However as a result the book is excessively detailed and leaves the reader marooned in: a bewildering list of royal relatives; tedious expositions of their lovers and affairs and love letters; gruesome and repetitive accounts of plots, counter plot
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Jocie
Jan 30, 2017 rated it really liked it
I HAVE FINISHED IT. I HAVE FINALLY FINISHED IT.

Bevan Lewis
Jan 17, 2017 rated it really liked it  ·  review of another edition
Russian history has increasingly interested me of late. Hitler and Stalin by Alan Bullock gave greater insights into the struggles and cruelty of Stalin’s regime, and the revolution has fascinated me even more since reading Fall of Giants by Ken Follett (a book that generates polarised opinions, I enjoyed it!). The Romanovs seemed like a good choice to get the backstory. In some respects it fulfilled this purpose, in other aspects I was left wanting more.
Firstly let me say that the book delivers
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Figgy

The Romanovs inhabit a world of family rivalry, imperial ambition, lurid glamour, sexual excess and depraved sadism; this is a world where obscure strangers suddenly claim to be dead monarchs reborn, brides are poisoned, fathers torture their sons to death, sons kill fathers, wives murder husbands, a holy man, poisoned and shot, arises, apparently, from the dead, barbers and peasants ascend to supremacy, giants and freaks are collected, dwarfs are tossed, beheaded heads kissed, tongues torn out,
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Scott  Hitchcock
This got better as it went along. I think part of the problem is there's just too many Alexander's, Catherine's, Nicholas's, Peter's......After the Great ones they all blend together a bit. My favorite parts involved the Napoleonic Wars and WWI because there were a lot of other characters from other countries. Then of course the end of the dynasty. Some of the stuff about Rasputin's penis was hysterically funny.
Claire
This is not good; in fact it’s so bad that I’ve decided not to finish it. God knows I love reading history and I love reading about Russia, so that’s how bad this book is. Three hundred pages, I think, are more that enough to tell if something is good or not.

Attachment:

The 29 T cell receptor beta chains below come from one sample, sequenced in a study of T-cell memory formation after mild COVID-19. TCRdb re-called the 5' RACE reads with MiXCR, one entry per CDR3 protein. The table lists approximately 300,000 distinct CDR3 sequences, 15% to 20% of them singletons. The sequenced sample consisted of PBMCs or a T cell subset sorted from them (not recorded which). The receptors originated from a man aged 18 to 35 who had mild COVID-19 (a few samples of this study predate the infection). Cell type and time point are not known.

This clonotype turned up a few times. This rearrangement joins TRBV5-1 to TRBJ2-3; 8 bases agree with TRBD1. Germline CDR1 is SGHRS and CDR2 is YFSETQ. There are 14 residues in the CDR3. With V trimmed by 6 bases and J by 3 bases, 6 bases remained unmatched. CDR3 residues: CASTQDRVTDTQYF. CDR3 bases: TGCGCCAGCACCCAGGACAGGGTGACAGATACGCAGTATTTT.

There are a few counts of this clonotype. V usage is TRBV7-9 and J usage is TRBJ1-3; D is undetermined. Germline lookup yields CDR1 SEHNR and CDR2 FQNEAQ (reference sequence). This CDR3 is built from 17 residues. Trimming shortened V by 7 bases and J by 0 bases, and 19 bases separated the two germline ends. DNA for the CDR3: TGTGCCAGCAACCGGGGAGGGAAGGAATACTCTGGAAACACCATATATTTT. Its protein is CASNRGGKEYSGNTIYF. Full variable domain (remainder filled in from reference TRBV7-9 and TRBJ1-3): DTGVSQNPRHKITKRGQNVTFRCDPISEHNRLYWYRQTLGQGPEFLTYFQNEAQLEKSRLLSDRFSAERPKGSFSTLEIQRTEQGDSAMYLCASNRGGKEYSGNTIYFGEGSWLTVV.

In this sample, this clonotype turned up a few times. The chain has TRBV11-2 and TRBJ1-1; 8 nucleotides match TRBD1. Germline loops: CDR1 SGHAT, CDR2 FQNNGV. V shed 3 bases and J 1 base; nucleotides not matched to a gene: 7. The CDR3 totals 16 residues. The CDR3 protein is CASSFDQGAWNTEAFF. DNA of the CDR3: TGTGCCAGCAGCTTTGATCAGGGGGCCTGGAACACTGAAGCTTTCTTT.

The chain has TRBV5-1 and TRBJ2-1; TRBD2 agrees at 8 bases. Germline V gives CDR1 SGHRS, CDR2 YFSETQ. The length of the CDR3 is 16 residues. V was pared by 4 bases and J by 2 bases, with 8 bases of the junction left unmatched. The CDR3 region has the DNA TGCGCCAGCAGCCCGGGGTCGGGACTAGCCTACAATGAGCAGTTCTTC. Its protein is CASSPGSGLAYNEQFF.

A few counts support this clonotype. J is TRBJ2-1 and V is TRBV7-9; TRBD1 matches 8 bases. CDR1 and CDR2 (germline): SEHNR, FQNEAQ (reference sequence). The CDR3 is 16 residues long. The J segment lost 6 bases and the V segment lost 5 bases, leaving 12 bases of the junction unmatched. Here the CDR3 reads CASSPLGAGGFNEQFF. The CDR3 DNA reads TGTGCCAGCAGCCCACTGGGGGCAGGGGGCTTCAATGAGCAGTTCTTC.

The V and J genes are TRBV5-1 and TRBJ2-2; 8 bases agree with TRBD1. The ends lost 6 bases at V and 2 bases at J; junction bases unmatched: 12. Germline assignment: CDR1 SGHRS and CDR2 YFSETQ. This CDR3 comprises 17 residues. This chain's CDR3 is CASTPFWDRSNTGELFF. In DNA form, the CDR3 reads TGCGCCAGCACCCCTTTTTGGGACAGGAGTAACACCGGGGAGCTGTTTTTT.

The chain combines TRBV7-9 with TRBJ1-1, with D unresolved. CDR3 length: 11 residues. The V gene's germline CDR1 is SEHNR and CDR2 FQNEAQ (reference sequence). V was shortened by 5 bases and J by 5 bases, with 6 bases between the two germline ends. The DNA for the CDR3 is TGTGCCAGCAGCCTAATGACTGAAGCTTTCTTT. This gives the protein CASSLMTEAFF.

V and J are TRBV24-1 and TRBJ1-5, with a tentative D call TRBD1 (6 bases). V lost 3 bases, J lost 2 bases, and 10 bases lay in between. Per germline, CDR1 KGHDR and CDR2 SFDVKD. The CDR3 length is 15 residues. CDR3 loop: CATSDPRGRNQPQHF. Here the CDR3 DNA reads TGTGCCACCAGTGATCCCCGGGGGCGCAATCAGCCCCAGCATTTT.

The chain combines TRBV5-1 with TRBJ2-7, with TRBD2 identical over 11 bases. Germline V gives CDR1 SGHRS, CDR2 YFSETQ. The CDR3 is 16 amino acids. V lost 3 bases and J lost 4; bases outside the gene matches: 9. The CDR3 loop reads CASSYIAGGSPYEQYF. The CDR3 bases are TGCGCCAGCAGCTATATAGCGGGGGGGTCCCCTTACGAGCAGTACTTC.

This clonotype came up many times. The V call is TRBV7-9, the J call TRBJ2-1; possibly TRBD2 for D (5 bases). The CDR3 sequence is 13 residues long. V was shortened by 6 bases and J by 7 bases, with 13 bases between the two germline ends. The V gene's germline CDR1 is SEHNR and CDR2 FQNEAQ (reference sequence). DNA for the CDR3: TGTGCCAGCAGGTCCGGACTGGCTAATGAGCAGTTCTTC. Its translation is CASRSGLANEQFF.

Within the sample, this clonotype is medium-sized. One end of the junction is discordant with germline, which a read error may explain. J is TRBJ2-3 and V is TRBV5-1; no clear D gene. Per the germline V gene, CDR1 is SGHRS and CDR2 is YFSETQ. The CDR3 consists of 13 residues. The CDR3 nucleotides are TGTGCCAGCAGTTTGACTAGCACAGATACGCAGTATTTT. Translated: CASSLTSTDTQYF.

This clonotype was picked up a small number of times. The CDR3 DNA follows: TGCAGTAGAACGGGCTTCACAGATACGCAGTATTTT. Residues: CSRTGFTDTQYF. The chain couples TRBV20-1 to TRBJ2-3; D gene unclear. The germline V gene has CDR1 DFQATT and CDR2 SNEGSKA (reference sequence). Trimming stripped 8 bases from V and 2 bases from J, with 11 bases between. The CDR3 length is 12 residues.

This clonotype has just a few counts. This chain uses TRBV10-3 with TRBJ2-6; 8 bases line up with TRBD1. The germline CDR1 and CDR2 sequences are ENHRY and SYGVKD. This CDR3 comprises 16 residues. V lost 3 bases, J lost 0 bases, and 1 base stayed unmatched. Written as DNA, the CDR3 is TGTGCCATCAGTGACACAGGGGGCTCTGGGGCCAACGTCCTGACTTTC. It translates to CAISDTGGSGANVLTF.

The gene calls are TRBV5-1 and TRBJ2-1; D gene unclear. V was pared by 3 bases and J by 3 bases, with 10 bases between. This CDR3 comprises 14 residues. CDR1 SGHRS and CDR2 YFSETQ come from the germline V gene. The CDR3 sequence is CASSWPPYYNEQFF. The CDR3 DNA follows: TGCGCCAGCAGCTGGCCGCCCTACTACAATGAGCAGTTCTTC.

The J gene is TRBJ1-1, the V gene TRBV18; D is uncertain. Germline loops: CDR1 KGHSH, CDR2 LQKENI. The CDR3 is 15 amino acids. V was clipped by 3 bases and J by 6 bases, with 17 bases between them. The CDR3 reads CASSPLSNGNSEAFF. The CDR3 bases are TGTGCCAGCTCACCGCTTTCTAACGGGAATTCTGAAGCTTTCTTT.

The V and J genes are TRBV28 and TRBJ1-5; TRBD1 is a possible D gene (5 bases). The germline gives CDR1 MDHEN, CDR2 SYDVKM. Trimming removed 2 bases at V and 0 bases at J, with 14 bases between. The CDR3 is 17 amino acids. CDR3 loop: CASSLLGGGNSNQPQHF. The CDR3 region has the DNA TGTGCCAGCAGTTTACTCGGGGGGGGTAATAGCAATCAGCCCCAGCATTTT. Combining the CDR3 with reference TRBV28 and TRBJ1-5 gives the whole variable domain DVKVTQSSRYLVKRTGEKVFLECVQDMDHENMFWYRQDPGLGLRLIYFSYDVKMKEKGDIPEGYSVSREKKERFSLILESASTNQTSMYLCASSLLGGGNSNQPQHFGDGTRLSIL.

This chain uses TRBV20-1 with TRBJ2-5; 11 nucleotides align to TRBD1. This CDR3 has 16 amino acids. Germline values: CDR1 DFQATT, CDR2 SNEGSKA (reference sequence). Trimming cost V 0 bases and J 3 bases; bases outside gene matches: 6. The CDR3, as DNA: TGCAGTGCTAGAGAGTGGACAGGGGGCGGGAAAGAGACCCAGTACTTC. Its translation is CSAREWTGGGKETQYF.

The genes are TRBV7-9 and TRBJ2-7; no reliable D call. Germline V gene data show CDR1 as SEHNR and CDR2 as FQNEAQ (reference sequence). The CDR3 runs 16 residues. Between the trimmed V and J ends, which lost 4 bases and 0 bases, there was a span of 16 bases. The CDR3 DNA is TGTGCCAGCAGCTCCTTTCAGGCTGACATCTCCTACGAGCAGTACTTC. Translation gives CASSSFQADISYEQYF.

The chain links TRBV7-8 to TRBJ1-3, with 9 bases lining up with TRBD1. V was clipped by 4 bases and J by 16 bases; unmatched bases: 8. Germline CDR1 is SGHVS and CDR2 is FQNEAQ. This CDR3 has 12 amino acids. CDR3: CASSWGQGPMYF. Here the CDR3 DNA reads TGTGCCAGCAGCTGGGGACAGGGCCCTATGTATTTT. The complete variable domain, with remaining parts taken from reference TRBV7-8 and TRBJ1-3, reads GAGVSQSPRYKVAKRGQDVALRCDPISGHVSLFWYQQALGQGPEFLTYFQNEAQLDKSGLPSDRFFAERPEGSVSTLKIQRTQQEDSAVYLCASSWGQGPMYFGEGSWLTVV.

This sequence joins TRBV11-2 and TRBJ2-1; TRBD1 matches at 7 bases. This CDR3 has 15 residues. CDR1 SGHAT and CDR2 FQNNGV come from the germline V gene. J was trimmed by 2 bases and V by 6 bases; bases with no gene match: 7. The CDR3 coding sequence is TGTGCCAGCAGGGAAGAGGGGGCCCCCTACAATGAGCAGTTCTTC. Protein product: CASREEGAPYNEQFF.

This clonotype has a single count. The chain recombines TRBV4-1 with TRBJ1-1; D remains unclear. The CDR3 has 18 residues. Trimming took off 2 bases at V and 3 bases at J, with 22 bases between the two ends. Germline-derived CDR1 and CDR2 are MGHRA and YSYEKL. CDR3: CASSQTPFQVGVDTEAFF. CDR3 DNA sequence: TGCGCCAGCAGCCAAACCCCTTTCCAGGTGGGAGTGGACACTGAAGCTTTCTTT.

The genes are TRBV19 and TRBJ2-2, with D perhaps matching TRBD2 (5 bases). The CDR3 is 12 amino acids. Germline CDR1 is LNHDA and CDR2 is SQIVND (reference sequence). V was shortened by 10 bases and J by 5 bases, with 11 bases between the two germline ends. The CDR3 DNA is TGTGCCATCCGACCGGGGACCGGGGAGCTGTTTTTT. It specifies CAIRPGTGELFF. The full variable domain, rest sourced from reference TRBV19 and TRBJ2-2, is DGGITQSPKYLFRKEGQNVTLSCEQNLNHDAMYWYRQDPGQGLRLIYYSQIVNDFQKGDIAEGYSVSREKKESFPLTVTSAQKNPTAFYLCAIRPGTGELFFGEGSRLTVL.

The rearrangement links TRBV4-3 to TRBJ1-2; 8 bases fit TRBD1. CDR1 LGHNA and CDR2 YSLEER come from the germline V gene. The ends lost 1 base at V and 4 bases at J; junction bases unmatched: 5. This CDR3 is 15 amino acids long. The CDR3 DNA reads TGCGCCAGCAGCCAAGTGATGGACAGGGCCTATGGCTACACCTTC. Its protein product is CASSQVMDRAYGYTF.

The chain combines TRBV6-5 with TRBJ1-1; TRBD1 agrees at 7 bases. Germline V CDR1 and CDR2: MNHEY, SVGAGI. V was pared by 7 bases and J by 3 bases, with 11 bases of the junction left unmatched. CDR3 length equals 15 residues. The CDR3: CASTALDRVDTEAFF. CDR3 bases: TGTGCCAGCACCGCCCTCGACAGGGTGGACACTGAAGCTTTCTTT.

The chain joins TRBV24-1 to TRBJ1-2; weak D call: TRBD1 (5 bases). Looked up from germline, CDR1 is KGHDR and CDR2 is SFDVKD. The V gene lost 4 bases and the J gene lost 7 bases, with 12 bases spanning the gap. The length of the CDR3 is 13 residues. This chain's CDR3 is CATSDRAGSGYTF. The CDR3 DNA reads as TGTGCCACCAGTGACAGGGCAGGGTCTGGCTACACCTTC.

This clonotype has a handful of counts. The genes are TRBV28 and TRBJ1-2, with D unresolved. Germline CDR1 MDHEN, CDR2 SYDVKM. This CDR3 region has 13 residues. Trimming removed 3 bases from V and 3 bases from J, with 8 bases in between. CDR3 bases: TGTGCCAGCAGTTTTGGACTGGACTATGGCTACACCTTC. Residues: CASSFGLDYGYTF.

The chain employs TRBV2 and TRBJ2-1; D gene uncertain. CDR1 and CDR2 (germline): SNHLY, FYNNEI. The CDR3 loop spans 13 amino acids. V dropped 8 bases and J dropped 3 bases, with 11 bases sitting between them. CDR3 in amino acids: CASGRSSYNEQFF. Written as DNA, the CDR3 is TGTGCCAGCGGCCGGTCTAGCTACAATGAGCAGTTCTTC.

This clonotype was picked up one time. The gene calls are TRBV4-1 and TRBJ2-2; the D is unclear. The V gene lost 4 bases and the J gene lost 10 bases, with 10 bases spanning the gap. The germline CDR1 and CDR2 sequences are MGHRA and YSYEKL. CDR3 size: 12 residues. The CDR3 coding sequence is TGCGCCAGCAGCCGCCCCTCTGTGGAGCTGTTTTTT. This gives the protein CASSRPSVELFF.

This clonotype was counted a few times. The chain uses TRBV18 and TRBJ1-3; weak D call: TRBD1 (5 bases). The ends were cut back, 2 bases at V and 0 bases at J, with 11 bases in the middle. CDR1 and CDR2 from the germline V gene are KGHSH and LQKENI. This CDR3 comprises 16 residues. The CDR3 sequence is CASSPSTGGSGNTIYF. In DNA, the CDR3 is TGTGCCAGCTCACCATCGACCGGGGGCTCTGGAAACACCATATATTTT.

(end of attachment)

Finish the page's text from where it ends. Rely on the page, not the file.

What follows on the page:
Basically this is just the sexual antics of the Romanovs, of their lovers and mistresses, with a little bit of actual politcs told in a very confusing way, so much so that at times I couldn’t understand what was going on one paragraph to th
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Barbara
Jun 30, 2016 rated it liked it
Simon Sebag Montefiore might be an expert in chronological detail, but he is not a story-teller. This book with its epic ambition therefore at times turned into a blur of day-by-day, sometimes hour-by-hour accounts of court plotting, military activity and the intimate lives of some of the emperors. The Romanovs were shown to be unattractive, cruel and excessive monsters with a no-holds-barred approach to torture, murder and intrigue. The book certainly does a lot to explain Russia, but at times ...more
Alex Farrand
Jun 22, 2018 rated it really liked it  ·  review of another edition
Shelves: 2018, history
I am going to say 4.5, because I am biased on the subject. Interesting 304 years of history, mostly wars, sex, corruption, and murder.
Kathrin
Every year for the past couple years I promise myself to read more non-fiction books. There are numerous topics I find interesting and want to know more about, however, I'm not always lucky when it comes to choosing a book. Some are tedious to read, others just not what I expected them to be.